Something also worth noting: a 1970 book entitled L'hexagonal tel qu'on le parle - Robert Beauvais - Google Books is an excellent guide to all the pretentiously arcane gibberish-words and gibberish-phrases that had infected the French language since WWII. Believe me, it's gotten worse and worse in the last 43 years. (As for Heidegger's lengthy career as a Nazi enthusiast --- yes, right to the end of WWII and the holocaust ---as well as his big influence on French thought after 1945, see the excellent scholarly work by a gifted French philosopher, Emmanuel Faye: Heidegger: An Introduction of Nazism into Philosophy (2009) Besides exchanging some illuminating emails with Prof. Faye, Prof bug wrote a long favorable review of the book in the comments section at The Chronicle of Higher Education in November 2009. Click here (and scroll down to michaelgordon)

And Now Some Sidebar Fun-Reading: Or Are Post-Modernist Writers All Space-Aliens?

1) We begin with Professor Judith Butler of UC Berkeley, who won the annual Adorno-Prize in 2012 (chosen by a Frankfurt German-group) for her "excellent" work in philosophy, music, film, and theater.) Well, they must be hard up for candidates. (See this devastating review of Butler's work by a distinguished philosopher, Martha Nussbaum, "Professor of Parody" (New Republic, 2000. Click here. More to the point for us, she was the 1998 winner of the annual Worst Bad-Writing Award bestowed in 1998 by Arts&Letters Daily.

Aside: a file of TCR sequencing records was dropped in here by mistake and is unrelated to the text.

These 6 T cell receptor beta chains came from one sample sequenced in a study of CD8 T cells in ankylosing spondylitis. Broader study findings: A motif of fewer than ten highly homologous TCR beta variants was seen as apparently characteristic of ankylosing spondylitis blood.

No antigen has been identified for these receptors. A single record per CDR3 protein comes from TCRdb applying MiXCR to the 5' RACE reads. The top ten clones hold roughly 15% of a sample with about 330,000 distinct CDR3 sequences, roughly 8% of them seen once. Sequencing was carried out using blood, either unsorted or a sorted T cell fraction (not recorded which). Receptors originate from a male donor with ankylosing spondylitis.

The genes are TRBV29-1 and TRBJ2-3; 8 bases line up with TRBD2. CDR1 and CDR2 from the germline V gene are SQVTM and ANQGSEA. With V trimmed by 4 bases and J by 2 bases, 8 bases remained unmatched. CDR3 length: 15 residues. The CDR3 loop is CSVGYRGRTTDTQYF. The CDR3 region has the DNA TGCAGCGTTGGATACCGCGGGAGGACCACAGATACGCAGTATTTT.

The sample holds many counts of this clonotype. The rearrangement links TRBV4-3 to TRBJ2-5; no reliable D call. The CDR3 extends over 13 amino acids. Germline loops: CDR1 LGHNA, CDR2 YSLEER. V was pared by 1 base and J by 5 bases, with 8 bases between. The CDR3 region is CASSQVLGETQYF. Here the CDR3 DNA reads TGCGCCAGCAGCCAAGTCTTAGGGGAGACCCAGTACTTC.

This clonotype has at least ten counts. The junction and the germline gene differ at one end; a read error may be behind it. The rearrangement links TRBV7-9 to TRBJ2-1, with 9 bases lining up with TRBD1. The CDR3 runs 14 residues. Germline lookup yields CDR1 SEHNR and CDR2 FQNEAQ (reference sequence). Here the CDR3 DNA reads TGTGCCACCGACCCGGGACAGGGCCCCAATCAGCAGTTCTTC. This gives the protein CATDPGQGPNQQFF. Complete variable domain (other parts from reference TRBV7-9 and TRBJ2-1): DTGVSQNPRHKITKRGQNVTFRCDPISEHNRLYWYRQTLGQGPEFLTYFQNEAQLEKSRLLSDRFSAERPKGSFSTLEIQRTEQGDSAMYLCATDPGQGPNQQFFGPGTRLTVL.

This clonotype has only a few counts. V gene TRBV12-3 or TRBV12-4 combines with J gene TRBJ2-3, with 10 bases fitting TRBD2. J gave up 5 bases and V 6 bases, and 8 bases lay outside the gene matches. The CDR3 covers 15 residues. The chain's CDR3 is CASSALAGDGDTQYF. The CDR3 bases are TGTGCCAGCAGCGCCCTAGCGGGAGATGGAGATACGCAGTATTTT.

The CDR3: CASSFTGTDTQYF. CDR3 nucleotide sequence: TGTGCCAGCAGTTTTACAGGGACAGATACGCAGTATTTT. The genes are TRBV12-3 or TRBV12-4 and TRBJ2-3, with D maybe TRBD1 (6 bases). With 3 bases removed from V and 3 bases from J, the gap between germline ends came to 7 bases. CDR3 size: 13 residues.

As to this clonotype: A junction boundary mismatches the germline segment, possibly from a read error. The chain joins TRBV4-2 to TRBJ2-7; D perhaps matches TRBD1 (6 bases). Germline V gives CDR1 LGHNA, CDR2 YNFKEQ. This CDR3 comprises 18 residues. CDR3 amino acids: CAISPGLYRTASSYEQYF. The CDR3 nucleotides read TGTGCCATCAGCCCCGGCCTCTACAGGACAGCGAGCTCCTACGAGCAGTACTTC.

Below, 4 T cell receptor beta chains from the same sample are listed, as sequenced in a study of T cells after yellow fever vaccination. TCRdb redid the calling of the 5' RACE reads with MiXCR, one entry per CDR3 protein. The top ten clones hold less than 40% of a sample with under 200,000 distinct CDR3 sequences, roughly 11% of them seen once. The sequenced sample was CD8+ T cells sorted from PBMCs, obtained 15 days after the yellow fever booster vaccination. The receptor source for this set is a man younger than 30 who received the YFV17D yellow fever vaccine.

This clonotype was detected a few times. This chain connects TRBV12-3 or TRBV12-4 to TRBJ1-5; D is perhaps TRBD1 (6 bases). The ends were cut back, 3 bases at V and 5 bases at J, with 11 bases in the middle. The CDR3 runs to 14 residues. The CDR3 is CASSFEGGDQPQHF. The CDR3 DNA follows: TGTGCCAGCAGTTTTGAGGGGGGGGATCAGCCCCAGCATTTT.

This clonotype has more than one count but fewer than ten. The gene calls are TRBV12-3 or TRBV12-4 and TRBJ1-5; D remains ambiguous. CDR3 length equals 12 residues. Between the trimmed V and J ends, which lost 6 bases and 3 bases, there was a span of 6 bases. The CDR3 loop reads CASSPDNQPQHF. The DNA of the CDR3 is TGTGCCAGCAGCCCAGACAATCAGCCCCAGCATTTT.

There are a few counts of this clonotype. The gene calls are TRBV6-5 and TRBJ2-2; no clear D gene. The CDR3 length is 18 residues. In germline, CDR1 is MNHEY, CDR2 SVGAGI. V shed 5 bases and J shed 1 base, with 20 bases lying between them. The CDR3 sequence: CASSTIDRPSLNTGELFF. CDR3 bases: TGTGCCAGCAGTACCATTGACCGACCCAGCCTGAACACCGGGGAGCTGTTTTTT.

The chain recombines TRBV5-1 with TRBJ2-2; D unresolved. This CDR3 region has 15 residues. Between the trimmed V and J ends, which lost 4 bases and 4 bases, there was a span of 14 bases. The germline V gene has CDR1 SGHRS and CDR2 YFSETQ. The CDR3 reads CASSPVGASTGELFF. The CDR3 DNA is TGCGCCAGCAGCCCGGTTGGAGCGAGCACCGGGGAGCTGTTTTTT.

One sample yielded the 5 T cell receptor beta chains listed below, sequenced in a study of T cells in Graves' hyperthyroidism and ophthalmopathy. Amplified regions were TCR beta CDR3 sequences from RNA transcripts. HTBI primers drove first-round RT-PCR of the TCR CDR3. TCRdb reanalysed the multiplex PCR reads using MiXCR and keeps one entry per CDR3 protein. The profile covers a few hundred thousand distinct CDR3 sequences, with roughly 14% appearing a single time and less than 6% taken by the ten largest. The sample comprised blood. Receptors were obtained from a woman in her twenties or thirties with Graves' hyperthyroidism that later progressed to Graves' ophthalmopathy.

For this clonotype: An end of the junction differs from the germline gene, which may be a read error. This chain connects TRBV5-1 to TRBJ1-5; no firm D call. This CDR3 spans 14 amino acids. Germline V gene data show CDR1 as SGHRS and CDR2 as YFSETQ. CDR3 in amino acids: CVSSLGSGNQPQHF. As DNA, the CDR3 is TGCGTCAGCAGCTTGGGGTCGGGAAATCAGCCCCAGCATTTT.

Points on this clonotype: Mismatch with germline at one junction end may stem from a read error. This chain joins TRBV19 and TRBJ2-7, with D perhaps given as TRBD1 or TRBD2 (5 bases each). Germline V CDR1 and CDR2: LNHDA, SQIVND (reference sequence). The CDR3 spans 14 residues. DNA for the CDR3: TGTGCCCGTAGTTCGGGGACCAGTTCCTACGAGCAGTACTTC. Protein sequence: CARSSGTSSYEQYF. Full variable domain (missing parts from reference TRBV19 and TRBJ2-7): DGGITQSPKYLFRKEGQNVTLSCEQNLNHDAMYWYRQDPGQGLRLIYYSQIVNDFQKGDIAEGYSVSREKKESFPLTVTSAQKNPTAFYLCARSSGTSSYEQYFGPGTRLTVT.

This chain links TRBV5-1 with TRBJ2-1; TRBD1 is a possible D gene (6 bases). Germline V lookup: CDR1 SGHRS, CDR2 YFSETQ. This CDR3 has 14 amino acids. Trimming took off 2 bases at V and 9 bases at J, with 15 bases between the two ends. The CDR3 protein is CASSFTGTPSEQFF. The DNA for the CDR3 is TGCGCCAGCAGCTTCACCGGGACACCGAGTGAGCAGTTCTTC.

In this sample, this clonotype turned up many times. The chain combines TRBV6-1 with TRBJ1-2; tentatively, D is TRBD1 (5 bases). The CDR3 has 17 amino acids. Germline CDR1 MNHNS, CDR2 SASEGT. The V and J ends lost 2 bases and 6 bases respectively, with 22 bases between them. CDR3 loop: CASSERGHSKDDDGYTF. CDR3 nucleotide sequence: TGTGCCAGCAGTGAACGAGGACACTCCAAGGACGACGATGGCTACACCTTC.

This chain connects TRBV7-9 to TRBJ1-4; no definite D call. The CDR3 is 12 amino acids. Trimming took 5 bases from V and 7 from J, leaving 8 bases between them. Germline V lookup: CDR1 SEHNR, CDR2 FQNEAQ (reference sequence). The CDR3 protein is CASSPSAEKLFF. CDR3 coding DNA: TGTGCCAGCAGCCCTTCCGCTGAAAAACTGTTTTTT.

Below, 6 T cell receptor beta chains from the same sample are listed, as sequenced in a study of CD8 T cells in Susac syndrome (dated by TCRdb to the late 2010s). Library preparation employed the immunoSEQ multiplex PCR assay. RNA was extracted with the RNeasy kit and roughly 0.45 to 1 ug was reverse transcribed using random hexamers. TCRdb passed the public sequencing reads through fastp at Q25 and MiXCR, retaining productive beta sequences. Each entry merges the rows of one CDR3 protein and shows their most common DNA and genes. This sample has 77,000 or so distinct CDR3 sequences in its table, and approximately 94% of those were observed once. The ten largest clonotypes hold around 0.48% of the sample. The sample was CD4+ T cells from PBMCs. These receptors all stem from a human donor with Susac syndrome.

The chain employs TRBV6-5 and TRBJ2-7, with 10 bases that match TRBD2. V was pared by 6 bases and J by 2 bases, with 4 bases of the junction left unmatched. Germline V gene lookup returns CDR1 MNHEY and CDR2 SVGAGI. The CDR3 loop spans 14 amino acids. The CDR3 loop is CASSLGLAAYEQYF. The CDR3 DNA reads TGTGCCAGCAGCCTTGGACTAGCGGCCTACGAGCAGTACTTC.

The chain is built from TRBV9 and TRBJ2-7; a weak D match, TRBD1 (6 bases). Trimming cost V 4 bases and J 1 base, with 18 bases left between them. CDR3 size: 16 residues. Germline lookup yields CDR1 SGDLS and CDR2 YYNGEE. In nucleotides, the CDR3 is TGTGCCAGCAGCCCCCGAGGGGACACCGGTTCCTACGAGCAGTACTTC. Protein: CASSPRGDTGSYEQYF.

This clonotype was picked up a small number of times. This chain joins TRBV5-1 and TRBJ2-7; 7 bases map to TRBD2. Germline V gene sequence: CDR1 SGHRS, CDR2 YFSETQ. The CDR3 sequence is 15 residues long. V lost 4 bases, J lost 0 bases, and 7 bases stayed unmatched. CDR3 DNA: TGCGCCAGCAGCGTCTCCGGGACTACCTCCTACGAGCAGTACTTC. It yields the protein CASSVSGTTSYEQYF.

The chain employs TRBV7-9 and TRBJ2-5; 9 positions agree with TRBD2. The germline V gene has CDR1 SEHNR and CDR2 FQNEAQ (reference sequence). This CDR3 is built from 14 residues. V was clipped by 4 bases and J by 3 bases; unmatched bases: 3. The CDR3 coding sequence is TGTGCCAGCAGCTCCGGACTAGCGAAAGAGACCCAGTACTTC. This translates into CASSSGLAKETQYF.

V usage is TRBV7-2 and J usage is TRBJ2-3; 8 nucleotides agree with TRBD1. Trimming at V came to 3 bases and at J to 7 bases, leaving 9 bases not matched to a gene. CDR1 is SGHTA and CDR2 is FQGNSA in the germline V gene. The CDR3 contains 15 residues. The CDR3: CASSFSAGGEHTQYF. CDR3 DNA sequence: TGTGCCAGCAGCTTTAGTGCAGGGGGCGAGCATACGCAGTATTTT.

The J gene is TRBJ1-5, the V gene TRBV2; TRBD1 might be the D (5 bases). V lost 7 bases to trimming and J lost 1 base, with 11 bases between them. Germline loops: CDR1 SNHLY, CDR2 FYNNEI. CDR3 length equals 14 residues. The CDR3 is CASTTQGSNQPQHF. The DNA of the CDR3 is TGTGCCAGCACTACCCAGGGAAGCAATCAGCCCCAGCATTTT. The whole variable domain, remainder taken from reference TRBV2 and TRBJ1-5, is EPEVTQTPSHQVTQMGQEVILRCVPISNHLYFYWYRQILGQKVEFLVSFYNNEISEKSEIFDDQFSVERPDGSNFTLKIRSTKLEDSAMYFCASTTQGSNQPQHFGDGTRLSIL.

Professor Butler's first-prize sentence appears in "Further Reflections on the Conversations of Our Time," an article in the scholarly journal Diacritics (1997)':

"The move from a structuralist account in which capital is understood to structure social relations in relatively homologous ways to a view of hegemony in which power relations are subject to repetition, convergence, and rearticulation brought the question of temporality into the thinking of structure, and marked a shift from a form of Althusserian theory that takes structural totalities as theoretical objects to one in which the insights into the contingent possibility of structure inaugurate a renewed conception of hegemony as bound up with the contingent sites and strategies of the rearticulation of power."

Wow, who wouldn't receive the Adorno-award with these wonder-world insights?

2) The second place A&L prize in 1998 went to Homi K. Bhabha, a professor of English at the University of Chicago, for the following sentence. It appears in The Location of Culture (Routledge, 1994):

..."If, for a while, the ruse of desire is calculable for the uses of discipline soon the repetition of guilt, justification, pseudo-scientific theories, superstition, spurious authorities, and classifications can be seen as the desperate effort to "normalize" formally the disturbance of a discourse of splitting that violates the rational, enlightened claims of its enunciatory modality. "

3) If need be, take an aspirin now and then move on to Prof bug's own preference for first place in 1998 . . . in fact, in almost any year you could pick since written literacy began thousands of years ago. Again, we start with the comments of Professor Dennis Dutton --- an American philosopher buggy met when Dutton was studying UCSB (he moved to a post in New Zealand afterward and created Arts&Letters Daily. "Finally" Dutton says, "a tour de force from a 1996 book published by the Stat University of New York Press. It was located by M.J. Devaney, an editor at the University of Nebraska Press. The author is D.G. Leahy, writing in Foundation: Matter the Body Itself.'